A: “We’re seeing that everything is going contemporary. The dislike is that they are starting to get a little sterile, much like a model home, and you’re starting to lose that warmth. That welcoming aesthetic, you know? That’s probably the dislike. And the Like is the details, the craftsmanship, and the fine lines.”
Q: How does Z-Group solve sterile contemporary design issue?
A: “A warmer stone or tile will often offset the really hard or harsh feel of the contemporary sterile kitchen.”
Q: Some renovations and homeowner’s needs require a compact kitchen either by
desire or due to limited space. Could you tell me about a project where you addressed such a scenario? What were the issues, and what were your solutions?
A: “In Novo Ferrum, it was a major renovation and we had to stick with the existing floor plate and square footage. We couldn’t expand any further than what we had. In order to address this issue, we basically had to make the kitchen much more efficient. Back when the home was built, architecture was boxy and big. So we decided to make the kitchen like a Ferrari, the fast little luxurious Ferrari. We had some real challenges there and some really cool solutions that the homeowner was thrilled about.”
Q: Could you discuss a project where you had ample space to design a large kitchen for entertaining? How do you approach a large entertaining kitchen?
A: “So on both the McLain Flats residence and Elysium you have a family area and also a catering area. They are designed for having a caterer and having the caterer be part of the party. They are designed for entertainment with large islands and a clear delineation between where the chef needs to be, preparation, drink service, and interacting or watching. As an everyday kitchen they are huge, but when doing true entertainment they work out perfectly.”
Q: Is there anything that you specifically love about Elysium’s kitchen?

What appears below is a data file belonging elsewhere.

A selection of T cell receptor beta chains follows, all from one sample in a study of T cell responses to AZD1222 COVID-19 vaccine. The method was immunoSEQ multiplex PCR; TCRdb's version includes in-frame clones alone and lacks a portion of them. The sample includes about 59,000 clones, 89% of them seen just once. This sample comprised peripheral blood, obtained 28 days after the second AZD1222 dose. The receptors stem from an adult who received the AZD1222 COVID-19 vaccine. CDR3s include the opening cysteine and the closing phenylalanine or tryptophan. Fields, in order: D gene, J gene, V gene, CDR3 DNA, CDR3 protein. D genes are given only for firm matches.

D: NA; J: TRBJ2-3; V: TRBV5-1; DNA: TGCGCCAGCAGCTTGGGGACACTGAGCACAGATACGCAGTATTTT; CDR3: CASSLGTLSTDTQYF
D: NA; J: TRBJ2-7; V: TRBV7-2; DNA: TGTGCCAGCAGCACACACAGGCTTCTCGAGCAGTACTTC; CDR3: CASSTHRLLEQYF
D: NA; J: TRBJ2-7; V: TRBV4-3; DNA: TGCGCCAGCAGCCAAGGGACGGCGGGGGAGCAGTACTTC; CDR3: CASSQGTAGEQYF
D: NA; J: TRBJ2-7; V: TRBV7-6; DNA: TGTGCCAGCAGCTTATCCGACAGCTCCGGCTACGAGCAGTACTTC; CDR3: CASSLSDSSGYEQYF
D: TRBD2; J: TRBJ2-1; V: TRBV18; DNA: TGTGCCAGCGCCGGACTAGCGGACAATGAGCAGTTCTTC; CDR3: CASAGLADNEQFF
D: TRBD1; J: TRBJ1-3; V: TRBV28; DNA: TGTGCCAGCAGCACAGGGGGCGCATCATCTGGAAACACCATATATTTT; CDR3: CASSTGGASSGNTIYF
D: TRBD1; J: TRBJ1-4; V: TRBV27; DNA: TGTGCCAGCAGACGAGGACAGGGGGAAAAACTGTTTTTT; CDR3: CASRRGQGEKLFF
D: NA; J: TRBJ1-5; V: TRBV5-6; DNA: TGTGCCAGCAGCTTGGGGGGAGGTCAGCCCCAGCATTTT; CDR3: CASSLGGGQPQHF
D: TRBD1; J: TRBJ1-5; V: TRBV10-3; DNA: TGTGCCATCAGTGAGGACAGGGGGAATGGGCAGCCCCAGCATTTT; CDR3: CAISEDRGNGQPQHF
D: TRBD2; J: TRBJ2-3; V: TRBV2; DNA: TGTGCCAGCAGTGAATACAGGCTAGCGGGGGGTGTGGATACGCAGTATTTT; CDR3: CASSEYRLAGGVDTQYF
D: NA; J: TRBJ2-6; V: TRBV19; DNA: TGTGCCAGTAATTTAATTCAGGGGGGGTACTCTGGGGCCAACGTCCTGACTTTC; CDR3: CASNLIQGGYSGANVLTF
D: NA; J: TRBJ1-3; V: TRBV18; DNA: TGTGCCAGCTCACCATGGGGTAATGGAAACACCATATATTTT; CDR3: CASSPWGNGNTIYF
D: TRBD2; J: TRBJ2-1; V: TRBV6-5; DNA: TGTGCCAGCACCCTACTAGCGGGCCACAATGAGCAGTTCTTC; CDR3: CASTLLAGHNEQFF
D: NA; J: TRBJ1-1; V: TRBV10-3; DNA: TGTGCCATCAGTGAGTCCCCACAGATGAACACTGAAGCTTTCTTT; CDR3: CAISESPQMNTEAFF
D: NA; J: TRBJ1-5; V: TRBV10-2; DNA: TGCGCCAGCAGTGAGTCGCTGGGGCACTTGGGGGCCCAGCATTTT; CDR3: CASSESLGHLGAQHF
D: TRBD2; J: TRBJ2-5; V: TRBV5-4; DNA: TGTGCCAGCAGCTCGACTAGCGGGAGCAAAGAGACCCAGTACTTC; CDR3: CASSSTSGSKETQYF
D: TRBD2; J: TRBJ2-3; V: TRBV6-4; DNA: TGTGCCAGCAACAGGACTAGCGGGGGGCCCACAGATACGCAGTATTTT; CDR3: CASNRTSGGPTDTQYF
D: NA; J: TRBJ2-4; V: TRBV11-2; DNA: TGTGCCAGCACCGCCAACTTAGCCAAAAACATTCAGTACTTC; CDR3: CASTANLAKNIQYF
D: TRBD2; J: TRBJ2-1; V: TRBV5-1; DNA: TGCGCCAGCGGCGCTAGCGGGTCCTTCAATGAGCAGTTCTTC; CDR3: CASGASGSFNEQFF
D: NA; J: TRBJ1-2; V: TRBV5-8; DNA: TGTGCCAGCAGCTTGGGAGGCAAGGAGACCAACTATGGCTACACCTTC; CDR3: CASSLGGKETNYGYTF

A: “Well Elysium, with regards to the kitchen, is that sliding open door that is just awesome! We were thinking while putting the door in that this is such a great climate for this. The homeowners had their very first party n late Fall. It was chilly and they opened it all up. The guests had to bundle up a little bit, but they loved it! Everybody spilled outside wither their cocktails and the music was blaring inside and out. It brought the party outside into the yard yet they were still connected to the kitchen. It was perfect and so awesome!”
Q: Is there a sort of balance between family functionality and living/dinning spaces in a home?
A: ” We do that with a change of materials or a change in elevation on the island. Maybe it’s a change in ceiling heights, too. Something to break it up the space, so that it’s not just one large big element.”
Q: When designing a residential kitchen, what sort of questions do you ask a homeowner ?
A: “Do you cook? That’s the first one. And personally, I don’t cook. So when it comes to a kitchen, I want it to look awesome! I want it to be looking trick. So, ‘Do you cook?’ and ‘Do you really cook?’ or ‘Do have people that cook?’, ‘Do you entertain?’, ‘Do you have big parties?’, ‘Do you have a caterer come in or do you have a chef come in?’. All those things play a factor. ‘Do you have kids, family, grandkids?’ as well. We have to figure out how the homeowner is actually using this space on the day to day. A lot of the time it’s “well I make coffee”. OK, so I’ll give you a coffee machine. So some cases they might not be big cooks, but they throw big parties with caters.In this case, we have to design the kitchen around a day to day small function, but also have the bigger part of it be the catering and display kitchen. It all depends on how the homeowner plan to use it.”
We will be continuing to interview our team and sharing our insights on architecture and design. So… Stay tuned for part 3!